And in that spirit, the Summer Variety Hour Live emphasizes how many parts make each show happen.

And it is a warm, familiar embrace at a time we all need a hug.

On July 20, The Muny 2020 Summer Variety Hour Live! drew more than 30,000 viewers from across the U.S. and around the world. This total sets a new, record-breaking first in The Muny’s live-streaming history.

On July 27, we were connected by the calypso beat of newly crowned EGOT winner Alan Menken, the banjo picking of brilliant Steve Martin, the Britpop synthesizer of ‘80s New Wave, the zaniness of silly comic geniuses, homages to Busby Berkeley and Broadway chestnuts, the triumph of a ‘local’ small-town girl with a dream, sweetness, sincerity, showmances and people who think sitting under those stars in St. Louis is like coming home.

These shows (5 total, 3 left) are exclusive, one-time-only streams and will not be available after the Thursday night airing. The July 30 re-airing will include audio description and captions. The link is: youtube.com/themunytv

The Muny’s online 2020 season is sponsored by World Wide Technology. Episode 1 was made possible by US Bank and Episode 2 by Edward Jones. They announce the next lineup every Wednesday.

By Lynn Venhaus
We still have a race for Best Picture and Director, as we try to gauge the momentum going into Sunday. Will it be “Parasite” or “1917,” or will fading frontrunner “Once Upon a Time…in Hollywood regain its luster? After all, Hollywood loves movies about Hollywood.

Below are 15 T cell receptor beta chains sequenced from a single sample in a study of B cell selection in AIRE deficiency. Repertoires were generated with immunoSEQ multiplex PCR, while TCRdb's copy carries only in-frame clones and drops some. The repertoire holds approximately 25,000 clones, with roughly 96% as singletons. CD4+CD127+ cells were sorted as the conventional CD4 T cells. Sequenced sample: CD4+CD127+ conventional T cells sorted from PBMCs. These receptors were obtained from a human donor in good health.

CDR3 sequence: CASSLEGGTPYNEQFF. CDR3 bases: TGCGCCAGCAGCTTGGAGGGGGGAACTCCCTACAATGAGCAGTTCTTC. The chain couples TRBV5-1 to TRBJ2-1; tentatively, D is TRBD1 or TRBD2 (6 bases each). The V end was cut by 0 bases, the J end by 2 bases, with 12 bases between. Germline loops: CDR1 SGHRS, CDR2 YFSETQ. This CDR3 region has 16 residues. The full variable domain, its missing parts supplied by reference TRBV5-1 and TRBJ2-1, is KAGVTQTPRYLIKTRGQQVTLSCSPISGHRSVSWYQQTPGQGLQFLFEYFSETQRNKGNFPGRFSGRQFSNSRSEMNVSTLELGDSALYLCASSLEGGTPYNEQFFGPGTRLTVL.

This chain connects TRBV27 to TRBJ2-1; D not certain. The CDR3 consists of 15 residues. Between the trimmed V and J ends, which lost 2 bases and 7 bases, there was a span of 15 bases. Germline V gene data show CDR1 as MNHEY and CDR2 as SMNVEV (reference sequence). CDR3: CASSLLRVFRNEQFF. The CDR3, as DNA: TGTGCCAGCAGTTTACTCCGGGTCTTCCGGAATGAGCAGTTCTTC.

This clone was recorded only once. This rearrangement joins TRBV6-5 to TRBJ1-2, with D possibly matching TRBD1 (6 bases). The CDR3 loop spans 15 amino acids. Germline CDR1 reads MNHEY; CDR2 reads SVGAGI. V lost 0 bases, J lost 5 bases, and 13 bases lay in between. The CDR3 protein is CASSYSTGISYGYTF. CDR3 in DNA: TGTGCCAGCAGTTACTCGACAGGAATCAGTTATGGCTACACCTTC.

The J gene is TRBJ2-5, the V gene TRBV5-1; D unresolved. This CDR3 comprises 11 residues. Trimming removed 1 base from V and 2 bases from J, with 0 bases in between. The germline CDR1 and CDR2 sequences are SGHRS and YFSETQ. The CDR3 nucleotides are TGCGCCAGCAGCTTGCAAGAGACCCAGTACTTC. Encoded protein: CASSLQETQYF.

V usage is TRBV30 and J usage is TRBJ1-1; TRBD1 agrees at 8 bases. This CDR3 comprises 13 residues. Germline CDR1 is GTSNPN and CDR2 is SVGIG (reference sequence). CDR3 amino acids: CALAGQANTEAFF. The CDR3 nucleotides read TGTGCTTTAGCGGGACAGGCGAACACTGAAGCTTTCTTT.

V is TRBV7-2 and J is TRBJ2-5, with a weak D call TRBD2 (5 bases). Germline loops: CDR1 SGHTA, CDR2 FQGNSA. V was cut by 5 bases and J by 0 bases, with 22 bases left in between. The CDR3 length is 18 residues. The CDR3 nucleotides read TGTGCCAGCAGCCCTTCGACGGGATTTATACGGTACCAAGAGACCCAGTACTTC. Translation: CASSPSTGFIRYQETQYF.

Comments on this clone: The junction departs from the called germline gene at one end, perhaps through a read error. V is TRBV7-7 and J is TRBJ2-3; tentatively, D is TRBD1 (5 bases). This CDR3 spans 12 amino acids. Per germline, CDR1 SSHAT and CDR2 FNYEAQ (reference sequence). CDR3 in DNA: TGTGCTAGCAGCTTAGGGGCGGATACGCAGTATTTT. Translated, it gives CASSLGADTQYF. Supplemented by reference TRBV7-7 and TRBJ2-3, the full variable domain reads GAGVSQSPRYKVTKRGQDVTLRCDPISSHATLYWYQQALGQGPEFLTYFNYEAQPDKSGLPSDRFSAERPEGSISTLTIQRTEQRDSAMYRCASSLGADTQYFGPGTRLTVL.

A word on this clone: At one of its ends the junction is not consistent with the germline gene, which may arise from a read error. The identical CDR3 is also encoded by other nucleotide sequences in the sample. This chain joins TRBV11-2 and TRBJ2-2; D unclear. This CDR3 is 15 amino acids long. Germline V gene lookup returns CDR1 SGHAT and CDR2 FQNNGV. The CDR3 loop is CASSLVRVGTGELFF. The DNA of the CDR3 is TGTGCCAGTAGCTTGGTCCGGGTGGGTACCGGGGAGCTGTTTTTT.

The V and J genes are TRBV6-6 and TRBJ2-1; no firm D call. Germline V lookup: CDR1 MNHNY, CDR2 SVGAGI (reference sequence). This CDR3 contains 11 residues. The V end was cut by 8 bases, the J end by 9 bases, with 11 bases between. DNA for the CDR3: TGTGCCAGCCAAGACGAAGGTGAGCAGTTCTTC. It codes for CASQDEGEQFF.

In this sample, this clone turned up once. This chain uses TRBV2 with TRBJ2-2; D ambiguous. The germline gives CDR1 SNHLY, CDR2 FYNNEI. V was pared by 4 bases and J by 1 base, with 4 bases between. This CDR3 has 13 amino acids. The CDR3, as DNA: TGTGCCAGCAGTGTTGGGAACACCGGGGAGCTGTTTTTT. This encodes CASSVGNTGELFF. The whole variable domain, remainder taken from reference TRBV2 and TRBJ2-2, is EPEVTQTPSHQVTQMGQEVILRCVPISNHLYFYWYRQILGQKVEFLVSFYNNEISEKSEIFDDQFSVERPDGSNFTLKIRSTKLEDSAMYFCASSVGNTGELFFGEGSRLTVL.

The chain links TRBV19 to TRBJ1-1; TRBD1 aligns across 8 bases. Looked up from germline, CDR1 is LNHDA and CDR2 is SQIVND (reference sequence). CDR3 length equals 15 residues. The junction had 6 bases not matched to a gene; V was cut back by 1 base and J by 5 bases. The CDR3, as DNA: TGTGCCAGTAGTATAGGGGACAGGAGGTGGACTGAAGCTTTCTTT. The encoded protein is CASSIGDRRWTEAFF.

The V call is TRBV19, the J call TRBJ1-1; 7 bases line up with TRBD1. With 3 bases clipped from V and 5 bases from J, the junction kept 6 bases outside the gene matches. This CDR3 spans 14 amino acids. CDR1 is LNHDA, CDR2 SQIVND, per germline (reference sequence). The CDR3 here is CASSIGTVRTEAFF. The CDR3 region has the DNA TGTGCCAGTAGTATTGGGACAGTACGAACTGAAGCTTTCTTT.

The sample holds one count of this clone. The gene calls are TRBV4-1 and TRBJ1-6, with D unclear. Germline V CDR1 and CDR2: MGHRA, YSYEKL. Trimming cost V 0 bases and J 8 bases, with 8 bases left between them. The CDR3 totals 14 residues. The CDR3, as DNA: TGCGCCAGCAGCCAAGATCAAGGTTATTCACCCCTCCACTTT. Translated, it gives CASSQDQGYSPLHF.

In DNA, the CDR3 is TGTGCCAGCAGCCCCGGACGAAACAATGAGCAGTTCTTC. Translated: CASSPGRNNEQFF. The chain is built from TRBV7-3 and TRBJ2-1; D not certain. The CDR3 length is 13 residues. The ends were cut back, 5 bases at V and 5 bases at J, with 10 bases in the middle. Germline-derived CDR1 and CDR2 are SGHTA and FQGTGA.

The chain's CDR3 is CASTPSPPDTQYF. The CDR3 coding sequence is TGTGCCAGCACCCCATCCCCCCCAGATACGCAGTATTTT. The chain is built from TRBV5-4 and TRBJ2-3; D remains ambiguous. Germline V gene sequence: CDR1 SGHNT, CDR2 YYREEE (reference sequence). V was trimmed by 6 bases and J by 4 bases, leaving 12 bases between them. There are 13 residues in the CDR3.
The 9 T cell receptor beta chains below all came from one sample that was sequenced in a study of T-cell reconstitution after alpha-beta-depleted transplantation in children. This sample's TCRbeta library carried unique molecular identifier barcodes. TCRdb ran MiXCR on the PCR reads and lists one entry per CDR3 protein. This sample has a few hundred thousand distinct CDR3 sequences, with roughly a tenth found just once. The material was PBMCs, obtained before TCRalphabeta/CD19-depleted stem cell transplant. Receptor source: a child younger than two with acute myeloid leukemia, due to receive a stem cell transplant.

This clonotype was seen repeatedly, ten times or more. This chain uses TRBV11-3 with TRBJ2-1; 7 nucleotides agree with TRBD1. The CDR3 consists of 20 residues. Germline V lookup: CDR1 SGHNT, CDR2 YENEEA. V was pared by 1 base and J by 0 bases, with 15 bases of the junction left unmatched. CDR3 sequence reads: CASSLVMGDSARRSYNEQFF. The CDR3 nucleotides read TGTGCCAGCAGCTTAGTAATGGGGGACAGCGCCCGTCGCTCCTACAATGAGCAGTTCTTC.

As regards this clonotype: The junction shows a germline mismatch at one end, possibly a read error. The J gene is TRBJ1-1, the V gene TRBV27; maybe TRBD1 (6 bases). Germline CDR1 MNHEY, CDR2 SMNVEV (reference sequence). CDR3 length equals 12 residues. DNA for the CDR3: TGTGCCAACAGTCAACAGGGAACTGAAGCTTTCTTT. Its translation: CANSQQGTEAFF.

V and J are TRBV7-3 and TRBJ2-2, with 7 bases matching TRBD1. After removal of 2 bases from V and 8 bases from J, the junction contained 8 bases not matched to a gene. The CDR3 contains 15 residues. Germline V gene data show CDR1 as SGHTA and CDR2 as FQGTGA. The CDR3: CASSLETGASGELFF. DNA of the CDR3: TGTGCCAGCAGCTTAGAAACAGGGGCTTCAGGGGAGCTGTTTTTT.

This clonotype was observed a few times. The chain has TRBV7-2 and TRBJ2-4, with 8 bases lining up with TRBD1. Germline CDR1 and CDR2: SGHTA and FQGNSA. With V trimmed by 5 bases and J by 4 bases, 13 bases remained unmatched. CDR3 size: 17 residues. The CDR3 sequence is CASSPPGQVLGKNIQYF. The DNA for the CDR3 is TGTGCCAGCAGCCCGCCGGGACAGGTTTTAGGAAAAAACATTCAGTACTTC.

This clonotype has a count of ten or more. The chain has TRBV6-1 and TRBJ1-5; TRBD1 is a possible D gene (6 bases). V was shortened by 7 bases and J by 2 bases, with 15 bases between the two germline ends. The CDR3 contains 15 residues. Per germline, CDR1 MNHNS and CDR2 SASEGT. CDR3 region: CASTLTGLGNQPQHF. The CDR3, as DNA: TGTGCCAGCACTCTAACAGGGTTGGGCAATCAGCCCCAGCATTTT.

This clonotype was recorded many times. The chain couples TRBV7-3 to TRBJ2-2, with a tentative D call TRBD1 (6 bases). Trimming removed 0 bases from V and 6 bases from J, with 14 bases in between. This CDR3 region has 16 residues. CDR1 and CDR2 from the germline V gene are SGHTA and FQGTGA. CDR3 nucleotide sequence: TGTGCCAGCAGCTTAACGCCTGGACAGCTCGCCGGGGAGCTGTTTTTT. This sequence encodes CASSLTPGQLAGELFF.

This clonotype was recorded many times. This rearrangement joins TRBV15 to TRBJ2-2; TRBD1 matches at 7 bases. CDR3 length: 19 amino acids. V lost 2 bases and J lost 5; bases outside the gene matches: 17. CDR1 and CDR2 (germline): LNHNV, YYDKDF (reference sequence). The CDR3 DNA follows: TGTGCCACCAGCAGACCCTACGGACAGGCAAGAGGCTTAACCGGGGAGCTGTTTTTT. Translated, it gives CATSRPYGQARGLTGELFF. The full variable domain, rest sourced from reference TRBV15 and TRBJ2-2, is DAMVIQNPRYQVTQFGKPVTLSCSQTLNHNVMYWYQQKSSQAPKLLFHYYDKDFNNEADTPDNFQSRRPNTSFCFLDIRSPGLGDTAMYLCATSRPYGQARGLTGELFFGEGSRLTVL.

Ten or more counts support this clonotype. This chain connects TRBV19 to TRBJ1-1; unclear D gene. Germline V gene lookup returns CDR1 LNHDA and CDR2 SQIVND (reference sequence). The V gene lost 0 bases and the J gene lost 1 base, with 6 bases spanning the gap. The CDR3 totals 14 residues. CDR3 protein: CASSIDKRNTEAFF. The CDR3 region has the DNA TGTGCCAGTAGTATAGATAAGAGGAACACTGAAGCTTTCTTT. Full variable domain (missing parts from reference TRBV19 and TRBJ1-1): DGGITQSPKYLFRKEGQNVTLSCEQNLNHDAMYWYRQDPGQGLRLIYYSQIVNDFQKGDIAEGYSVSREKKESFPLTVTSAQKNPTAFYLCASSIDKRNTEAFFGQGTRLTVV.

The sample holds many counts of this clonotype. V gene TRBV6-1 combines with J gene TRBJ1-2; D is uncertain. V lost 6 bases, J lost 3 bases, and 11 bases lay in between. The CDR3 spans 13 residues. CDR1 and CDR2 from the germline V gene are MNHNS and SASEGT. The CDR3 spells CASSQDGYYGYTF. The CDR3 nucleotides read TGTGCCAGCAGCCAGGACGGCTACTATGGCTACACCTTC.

The 92nd Academy Awards take place Feb. 9, with ABC broadcasting red carpet live coverage at 5:30 p.m. and the ceremony underway at 7 p.m. CST. This year is the second in a row where there is no host, and it seemed to speed up the proceedings last year. We shall see.

The acting Oscars were apparently sown up weeks ago, as awards season began. If there is any movement, it may be in Supporting Actress, where newcomer Florence Pugh is coming on strong.

The shoo-ins this year? You can safely bet on “Parasite” as Best International Feature, Brad Pitt as Best Supporting Actor in “Once Upon a Time…in Hollywood,” his fourth performance nomination (and he’ll likely give the best speech of the night) and Roger Deakins as cinematographer for “1917.”

Will there be surprises and upsets? Or will it be as the pundits predict? Only time will tell. Let’s just hope it’s a fun watch and deserving wins to put the finishing touches on 2019 in film.

And afterwards, we’ll have memes, fashion debates and acceptance speeches to remember.

Here are my picks for the 24 awards:

Best Picture

1917

1917, Ford v Ferrari, The Irishman, JoJo Rabbit, Joker, Little Women, Marriage Story, Once Upon a Time… in Hollywood and Parasite